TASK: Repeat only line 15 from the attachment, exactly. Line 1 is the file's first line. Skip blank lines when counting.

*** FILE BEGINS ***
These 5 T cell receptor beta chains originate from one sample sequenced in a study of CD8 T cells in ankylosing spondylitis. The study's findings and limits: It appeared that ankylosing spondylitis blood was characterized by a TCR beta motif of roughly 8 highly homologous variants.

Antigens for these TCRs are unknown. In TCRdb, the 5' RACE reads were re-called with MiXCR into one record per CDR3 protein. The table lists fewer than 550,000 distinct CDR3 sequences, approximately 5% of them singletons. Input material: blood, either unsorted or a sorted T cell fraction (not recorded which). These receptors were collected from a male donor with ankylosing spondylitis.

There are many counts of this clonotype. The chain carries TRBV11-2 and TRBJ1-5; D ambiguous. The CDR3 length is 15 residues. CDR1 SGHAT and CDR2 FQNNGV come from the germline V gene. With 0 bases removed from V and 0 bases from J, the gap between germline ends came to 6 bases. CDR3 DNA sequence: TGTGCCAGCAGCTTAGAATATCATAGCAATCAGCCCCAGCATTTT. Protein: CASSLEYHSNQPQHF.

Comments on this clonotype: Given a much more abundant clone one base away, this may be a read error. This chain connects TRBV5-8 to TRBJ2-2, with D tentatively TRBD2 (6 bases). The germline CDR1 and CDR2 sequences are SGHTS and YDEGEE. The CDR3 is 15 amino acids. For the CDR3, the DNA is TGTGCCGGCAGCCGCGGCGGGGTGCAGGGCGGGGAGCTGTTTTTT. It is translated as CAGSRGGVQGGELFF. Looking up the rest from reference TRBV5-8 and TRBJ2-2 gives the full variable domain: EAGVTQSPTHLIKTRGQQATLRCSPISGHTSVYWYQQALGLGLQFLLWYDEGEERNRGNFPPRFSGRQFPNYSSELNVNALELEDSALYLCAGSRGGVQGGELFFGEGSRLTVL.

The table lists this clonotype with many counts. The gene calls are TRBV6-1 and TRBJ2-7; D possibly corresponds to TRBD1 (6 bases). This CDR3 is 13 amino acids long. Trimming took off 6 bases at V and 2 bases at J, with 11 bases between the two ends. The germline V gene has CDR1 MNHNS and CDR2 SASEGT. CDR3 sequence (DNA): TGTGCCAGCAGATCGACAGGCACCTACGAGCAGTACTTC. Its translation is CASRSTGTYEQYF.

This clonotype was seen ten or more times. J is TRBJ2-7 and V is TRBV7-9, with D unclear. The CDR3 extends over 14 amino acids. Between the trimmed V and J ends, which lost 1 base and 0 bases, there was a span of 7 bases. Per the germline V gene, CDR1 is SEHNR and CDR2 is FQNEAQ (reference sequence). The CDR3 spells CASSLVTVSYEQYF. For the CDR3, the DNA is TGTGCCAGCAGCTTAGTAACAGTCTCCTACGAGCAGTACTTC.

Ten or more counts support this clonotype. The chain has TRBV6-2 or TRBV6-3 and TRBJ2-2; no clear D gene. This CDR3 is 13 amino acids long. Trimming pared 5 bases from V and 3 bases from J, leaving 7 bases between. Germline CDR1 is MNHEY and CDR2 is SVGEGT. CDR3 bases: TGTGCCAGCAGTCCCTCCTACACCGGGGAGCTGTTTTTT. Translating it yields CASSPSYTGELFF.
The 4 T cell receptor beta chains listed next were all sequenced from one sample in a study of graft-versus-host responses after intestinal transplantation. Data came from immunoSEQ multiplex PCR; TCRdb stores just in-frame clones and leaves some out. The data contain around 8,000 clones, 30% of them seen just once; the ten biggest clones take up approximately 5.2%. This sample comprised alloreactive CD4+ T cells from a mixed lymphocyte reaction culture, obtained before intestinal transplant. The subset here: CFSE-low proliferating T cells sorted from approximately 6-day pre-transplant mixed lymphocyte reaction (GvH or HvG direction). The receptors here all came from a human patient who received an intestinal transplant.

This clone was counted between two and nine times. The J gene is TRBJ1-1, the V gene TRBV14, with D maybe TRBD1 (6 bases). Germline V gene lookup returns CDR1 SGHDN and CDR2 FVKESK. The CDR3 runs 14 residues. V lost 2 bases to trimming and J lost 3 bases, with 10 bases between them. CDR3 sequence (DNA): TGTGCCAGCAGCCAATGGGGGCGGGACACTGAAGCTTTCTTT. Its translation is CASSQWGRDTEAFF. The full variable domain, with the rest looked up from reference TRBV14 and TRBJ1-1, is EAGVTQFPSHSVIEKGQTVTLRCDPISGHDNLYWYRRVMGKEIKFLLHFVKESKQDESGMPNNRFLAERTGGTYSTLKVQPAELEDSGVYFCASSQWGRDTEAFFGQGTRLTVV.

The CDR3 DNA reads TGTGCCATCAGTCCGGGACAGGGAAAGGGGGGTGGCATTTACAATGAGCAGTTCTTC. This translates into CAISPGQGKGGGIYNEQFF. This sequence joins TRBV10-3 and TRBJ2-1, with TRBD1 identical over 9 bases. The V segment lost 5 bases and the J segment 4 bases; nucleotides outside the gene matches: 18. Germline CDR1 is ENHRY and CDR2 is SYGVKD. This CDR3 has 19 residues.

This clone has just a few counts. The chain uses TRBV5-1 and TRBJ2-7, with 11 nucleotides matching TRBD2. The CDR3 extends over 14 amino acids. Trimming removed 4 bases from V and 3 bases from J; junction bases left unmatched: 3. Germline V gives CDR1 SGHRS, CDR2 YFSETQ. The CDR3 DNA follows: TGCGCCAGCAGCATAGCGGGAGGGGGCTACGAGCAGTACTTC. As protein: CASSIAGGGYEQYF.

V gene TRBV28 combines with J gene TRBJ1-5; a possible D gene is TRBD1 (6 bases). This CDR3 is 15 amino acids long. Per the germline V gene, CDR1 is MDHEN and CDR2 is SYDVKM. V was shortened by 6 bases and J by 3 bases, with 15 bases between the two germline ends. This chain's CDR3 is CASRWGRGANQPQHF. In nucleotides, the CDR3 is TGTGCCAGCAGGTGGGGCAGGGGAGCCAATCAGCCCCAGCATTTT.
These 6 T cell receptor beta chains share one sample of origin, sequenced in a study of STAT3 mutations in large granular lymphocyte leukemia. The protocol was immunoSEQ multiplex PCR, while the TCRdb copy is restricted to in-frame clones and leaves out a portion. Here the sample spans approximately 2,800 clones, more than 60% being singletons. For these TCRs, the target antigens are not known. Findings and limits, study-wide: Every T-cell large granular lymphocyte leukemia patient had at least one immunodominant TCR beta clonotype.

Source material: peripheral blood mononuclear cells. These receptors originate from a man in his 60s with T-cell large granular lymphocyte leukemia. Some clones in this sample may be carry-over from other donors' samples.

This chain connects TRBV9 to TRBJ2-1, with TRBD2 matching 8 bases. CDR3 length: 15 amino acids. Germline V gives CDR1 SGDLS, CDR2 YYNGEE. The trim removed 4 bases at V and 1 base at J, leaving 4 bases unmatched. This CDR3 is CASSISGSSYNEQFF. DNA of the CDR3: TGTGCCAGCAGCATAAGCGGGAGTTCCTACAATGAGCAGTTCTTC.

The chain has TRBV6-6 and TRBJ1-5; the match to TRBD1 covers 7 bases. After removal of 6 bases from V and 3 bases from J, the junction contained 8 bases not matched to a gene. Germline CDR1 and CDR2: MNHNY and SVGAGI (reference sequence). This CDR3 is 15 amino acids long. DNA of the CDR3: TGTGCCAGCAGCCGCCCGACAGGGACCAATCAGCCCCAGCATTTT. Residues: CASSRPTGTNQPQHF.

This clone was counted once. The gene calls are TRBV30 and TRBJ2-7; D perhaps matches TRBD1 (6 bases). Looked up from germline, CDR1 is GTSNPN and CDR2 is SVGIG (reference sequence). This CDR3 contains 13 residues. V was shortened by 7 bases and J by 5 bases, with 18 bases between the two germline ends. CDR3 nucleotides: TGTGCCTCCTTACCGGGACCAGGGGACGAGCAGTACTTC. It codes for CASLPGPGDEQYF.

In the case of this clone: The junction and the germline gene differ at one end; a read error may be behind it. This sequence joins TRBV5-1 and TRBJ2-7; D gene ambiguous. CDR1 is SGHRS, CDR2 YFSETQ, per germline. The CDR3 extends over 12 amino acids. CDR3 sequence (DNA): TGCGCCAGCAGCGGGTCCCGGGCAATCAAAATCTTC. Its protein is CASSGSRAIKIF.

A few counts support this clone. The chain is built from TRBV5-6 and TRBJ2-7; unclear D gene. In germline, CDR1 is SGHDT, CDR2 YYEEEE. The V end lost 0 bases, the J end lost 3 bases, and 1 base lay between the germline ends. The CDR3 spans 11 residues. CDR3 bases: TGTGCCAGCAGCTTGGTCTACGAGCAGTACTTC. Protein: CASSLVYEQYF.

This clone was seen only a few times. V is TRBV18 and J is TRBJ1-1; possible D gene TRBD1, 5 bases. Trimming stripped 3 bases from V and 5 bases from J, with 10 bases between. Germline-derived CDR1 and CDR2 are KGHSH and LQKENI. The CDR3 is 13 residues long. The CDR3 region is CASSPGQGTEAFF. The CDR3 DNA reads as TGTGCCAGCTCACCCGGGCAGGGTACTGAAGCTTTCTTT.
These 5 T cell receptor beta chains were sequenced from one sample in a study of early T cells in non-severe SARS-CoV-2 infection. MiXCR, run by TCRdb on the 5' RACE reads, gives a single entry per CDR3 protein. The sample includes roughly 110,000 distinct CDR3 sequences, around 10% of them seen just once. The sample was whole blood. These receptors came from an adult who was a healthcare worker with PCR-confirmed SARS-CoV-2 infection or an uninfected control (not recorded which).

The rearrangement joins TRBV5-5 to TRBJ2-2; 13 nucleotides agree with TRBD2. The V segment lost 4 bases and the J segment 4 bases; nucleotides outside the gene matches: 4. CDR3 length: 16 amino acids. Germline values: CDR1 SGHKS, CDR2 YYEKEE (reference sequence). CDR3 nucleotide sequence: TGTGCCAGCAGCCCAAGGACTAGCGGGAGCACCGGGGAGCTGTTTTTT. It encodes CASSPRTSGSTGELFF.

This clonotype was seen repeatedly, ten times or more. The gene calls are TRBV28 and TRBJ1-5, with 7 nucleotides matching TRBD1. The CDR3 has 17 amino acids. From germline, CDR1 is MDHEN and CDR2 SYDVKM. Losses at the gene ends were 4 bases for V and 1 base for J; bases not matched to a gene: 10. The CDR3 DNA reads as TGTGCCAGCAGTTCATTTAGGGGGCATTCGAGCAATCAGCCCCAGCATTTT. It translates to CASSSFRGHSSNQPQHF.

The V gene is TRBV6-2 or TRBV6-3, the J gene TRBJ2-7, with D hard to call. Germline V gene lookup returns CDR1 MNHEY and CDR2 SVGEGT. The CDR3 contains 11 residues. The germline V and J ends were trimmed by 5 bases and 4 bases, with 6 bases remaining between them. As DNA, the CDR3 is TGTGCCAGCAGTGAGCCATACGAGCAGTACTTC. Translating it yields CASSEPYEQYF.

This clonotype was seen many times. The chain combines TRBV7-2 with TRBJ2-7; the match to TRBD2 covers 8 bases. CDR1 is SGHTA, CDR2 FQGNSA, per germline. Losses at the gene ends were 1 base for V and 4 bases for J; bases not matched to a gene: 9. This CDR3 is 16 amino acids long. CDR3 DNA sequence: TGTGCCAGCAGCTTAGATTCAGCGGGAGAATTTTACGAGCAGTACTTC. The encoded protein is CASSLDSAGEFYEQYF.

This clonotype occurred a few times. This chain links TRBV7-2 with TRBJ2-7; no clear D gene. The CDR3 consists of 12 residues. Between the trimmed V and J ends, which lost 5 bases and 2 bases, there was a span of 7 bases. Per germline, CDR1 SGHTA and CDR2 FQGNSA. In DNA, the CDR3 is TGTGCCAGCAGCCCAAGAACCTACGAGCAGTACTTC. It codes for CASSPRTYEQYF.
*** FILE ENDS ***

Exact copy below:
This chain connects TRBV9 to TRBJ2-1, with TRBD2 matching 8 bases. CDR3 length: 15 amino acids. Germline V gives CDR1 SGDLS, CDR2 YYNGEE. The trim removed 4 bases at V and 1 base at J, leaving 4 bases unmatched. This CDR3 is CASSISGSSYNEQFF. DNA of the CDR3: TGTGCCAGCAGCATAAGCGGGAGTTCCTACAATGAGCAGTTCTTC.